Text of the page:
Thursday, November 11, 2010



Cuenca is a paradise for happy snappers – I can’t believe I took so many.  In this age of digital cameras and instant images I can only say ‘Eat your heart out Mr Kodak!’

The faces of Cuenca are striking, Cañar, Incan, the influence of Spain, all evident in their flashing eyes, friendly smiles. 

The Ecuadoran people are not an affluent society but they are a proud one. Their Canaris history can be traced back to the cave dwellers of 8060BC. Their culture has survived invasion by the Incas and by the Spaniards.  They have enjoyed life’s dizzy heights of wealth and power and weathered its tragic lows.

Today many of their young men make the difficult temporary migration to other countries to seek their fortune; the United States a popular destination.  They send their earnings back to Ecuador, to family left behind, wives, parents, children. We were often stopped in the streets by some of these men, now returned, asking where we came from, in turn telling their stories of life in Miami or perhaps New York.

Or sometimes people stopped simply to ask why we were in their country , and more to the point,  did we like it here.   Some spoke English, happy to converse in a language learned in far away places. 

Others like this lady from Samos was especially pleased that Jenny and Chris could speak her language.

Sometimes a passer-by invited my camera to capture his image, other times I stole the moment delighting in a novel pose, or a beautiful face.


And there were times I had merely to lean out of our first floor window to snap the passing parade,  in this case  a weekend marathon followed some weeks later by a billy cart derby. In each case traffic was briefly brought to a halt in normally busy Calle Larga.

Cuencans are outspoken advocates of their civil rights.  The few demonstrations I observed were loud and emotional; well organised with buses bringing supporters from outlying districts,  but not unruly.  They may have held up traffic for a while, but once speeches were made and heard most dispersed fairly quickly.  I was amused to notice ice cream vendors moving through the crowd, the demonstration quickly becoming a social, finger licking occasion.

 Cuenca youngsters are polite, I rarely saw a tantrum or any gross misbehaviour.  School uniforms are clean and tidy,  the older children project a confidence and awareness of current affairs.  High school and University students do on occasion take to the streets to voice their opinion, as these youngsters did on Calle Larga,  and perhaps this is to be applauded

The contrast between the old and the new in Ecuador is never more evident than along the spine of the high Andes particularly in the cities of Quito and Cuenca where traditional dress is still worn by indigenous ladies.  They have a quiet, dignified quality as they go about their daily business.  But western influence is creeping in as this photograph shows.

I was always fascinated to see these ladies in their traditional pleated skirts, shawls and distinctive hats, either walking the streets selling baskets of fruit, tending market stalls, or even just stopping at a corner to answer a call on their mobile phones.  Modern communication and business practice somehow seemed at odds with their appearance.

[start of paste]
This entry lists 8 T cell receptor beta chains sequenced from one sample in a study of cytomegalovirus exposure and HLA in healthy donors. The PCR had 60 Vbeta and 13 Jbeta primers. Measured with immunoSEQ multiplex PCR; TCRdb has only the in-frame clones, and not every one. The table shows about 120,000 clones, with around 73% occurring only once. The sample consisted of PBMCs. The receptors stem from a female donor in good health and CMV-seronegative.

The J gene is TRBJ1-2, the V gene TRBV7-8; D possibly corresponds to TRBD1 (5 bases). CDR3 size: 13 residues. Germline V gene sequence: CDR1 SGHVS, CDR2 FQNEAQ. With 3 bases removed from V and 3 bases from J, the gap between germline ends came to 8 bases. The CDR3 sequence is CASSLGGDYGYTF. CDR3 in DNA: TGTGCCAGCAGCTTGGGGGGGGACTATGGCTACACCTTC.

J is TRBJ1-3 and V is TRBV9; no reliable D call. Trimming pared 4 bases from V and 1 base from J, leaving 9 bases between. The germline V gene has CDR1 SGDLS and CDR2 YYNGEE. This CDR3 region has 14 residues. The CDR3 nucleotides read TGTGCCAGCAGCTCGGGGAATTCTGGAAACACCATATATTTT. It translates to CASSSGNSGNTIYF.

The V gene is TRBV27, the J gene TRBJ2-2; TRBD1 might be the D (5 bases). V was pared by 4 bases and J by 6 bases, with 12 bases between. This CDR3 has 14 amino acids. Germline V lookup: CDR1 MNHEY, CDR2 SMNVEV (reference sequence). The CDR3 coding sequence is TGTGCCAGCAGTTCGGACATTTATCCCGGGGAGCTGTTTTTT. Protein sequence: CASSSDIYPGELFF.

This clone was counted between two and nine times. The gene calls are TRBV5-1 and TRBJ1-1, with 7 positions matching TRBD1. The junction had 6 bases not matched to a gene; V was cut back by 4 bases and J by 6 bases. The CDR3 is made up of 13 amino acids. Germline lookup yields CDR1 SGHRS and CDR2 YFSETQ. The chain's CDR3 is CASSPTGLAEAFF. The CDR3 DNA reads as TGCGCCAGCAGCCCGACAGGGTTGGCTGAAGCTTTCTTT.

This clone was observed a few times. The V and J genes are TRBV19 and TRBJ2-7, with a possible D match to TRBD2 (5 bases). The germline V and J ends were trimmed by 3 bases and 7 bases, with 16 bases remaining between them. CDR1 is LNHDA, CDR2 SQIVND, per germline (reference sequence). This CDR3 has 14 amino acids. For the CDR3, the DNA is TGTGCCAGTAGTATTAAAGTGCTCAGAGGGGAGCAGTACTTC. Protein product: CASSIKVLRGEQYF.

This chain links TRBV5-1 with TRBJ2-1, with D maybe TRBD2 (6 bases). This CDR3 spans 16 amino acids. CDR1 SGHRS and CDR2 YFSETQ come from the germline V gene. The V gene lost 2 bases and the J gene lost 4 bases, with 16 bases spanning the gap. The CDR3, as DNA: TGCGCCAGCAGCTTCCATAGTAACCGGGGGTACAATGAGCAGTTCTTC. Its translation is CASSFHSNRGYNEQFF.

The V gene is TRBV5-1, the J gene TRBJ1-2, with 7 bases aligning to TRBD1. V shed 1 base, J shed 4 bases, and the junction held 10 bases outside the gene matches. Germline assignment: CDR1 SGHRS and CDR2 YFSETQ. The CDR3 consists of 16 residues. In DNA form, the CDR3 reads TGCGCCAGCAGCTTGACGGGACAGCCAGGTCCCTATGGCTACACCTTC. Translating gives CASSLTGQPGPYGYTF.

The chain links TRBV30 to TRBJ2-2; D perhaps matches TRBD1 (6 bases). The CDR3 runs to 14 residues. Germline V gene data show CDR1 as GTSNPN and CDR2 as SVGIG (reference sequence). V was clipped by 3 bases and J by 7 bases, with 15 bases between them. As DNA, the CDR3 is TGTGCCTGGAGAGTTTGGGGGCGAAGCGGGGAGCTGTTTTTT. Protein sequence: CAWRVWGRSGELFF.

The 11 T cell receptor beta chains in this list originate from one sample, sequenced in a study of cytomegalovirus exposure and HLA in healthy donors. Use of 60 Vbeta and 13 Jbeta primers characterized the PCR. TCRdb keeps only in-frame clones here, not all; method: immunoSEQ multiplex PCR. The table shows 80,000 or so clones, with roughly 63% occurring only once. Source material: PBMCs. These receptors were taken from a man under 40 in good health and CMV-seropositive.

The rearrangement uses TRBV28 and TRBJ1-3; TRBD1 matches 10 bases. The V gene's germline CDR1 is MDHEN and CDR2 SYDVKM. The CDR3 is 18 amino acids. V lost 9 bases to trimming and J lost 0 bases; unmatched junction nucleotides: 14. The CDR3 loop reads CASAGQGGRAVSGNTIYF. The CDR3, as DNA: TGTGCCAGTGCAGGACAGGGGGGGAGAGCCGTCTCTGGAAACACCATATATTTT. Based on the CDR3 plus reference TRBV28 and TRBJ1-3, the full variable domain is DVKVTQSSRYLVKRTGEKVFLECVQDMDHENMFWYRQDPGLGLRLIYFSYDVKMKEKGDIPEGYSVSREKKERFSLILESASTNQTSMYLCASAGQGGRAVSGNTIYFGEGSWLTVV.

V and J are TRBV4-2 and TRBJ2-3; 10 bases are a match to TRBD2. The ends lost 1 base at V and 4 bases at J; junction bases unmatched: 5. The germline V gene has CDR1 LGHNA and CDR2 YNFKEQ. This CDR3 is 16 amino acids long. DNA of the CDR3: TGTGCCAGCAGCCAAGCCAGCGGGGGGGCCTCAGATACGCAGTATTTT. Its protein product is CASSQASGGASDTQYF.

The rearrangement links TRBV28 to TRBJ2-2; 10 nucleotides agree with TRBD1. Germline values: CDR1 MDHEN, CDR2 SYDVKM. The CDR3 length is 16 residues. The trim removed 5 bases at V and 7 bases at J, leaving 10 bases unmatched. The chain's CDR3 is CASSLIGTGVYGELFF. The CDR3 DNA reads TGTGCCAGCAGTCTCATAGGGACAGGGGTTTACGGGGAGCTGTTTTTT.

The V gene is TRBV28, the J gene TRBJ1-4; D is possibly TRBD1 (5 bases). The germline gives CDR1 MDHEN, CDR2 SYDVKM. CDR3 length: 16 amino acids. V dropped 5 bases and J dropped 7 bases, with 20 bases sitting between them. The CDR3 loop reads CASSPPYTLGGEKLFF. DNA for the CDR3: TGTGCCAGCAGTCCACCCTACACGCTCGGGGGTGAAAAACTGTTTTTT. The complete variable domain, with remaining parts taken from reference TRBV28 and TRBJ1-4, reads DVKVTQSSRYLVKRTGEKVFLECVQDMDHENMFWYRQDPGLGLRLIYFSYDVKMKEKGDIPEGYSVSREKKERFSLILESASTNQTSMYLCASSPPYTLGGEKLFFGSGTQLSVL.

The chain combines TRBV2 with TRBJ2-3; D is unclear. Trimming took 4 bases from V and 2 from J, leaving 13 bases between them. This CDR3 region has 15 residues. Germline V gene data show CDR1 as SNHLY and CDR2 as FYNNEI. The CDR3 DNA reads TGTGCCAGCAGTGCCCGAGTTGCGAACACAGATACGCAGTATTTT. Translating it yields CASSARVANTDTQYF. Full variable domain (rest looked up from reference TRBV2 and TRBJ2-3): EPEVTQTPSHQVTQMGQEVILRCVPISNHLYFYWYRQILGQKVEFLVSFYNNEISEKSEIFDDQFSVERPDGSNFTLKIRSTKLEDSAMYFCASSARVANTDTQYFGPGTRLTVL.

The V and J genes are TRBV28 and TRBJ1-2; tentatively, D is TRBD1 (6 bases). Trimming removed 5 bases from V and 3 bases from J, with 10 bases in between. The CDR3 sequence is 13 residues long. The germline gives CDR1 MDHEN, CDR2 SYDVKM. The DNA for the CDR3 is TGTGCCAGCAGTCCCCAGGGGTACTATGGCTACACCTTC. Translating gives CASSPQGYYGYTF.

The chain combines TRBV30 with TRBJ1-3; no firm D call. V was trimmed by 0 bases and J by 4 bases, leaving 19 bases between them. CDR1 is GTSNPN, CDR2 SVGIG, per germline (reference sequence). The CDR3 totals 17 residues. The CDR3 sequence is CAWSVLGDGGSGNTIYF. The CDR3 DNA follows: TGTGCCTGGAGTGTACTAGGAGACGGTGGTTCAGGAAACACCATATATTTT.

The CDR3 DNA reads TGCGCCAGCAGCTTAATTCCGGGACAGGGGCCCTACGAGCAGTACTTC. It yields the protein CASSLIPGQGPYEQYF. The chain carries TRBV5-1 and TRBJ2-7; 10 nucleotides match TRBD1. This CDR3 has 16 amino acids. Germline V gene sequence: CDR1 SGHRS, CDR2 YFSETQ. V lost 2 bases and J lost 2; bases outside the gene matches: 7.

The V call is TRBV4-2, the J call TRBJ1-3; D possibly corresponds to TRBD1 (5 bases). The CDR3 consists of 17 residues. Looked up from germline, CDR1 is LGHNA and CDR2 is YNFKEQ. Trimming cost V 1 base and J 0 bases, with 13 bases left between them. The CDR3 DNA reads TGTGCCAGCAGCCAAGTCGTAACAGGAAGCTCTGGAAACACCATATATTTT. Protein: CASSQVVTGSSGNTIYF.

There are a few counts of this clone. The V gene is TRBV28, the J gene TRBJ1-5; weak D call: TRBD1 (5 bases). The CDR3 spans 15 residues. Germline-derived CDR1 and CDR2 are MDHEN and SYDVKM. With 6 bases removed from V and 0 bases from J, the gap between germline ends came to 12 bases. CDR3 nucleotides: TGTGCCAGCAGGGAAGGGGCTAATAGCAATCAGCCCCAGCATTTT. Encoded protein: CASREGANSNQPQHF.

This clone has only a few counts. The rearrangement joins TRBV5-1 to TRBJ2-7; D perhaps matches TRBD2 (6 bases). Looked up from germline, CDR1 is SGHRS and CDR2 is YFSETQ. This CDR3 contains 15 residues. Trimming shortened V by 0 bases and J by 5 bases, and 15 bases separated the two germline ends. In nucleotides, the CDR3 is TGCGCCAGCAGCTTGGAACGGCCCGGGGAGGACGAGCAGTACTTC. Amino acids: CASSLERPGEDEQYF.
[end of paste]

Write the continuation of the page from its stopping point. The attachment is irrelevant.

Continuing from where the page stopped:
In the photo below this Cañar family had spent a short while in an internet shop touching base with home or perhaps making contact with family members overseas.  They are obviously comfortable with the new hi tech convenience of the  modern world but show no wish to become glamorised in the western style.

I’ve given a great deal of thought about including the next two images.  You see I snapped them without giving fair warning.  My only purpose was to capture their beauty,  the exquisite evidence of family and indigenous pride.   It wasn’t until the women instinctively and immediately moved to shield the small child from my intrusive lens that I realised how they in turn viewed me.

To them I was a foreign devil, a meddler, a stealer of a child’s soul.

Naturally I felt chastened, even ashamed though I tried to justify it to myself.  And still do.

But not all native Cuencans took this view.  The elderly folk in this next shot had been snapped by a friend visiting from Tasmania.  The photograph she took I don’t have, but I do have the memory of what transpired.

As  she clicked the camera Denise raised her eyebrows in invitation or permission and the gentleman smiled and held out his hand.  My friend misinterpreted and delved in her bag for a coin.  

He took the coin and he and his wife turned it over obviously puzzled.  I wondered if they thought it too much, too little, or perhaps they felt insulted.  I asked a man standing next to me could he ask them in Spanish was everything alright?

He did, and then laughed.  The old man hadn’t asked for money, he had merely wanted to know where we were from, but having accepted the coin he and his wife were amazed that someone had given them a shiny gold dollar for nothing.

The photo I took showed them moving off to cross the street, still puzzling over their great good fortune.  Such is the great simplicity and humour of the people of Cuenca.

I wonder though how long their children will continue their adoption and participation of 21st century technology while still retaining the unique appearance and dress of their mothers and grandmothers. Will the same close family ties and traditions endure in the face of relentless attack by fast food, fast information and mind numbing video games?  Will their way of life survive the invasion of tourists?

If only I could eavesdrop on the 22nd Century.


Robyn Mortimer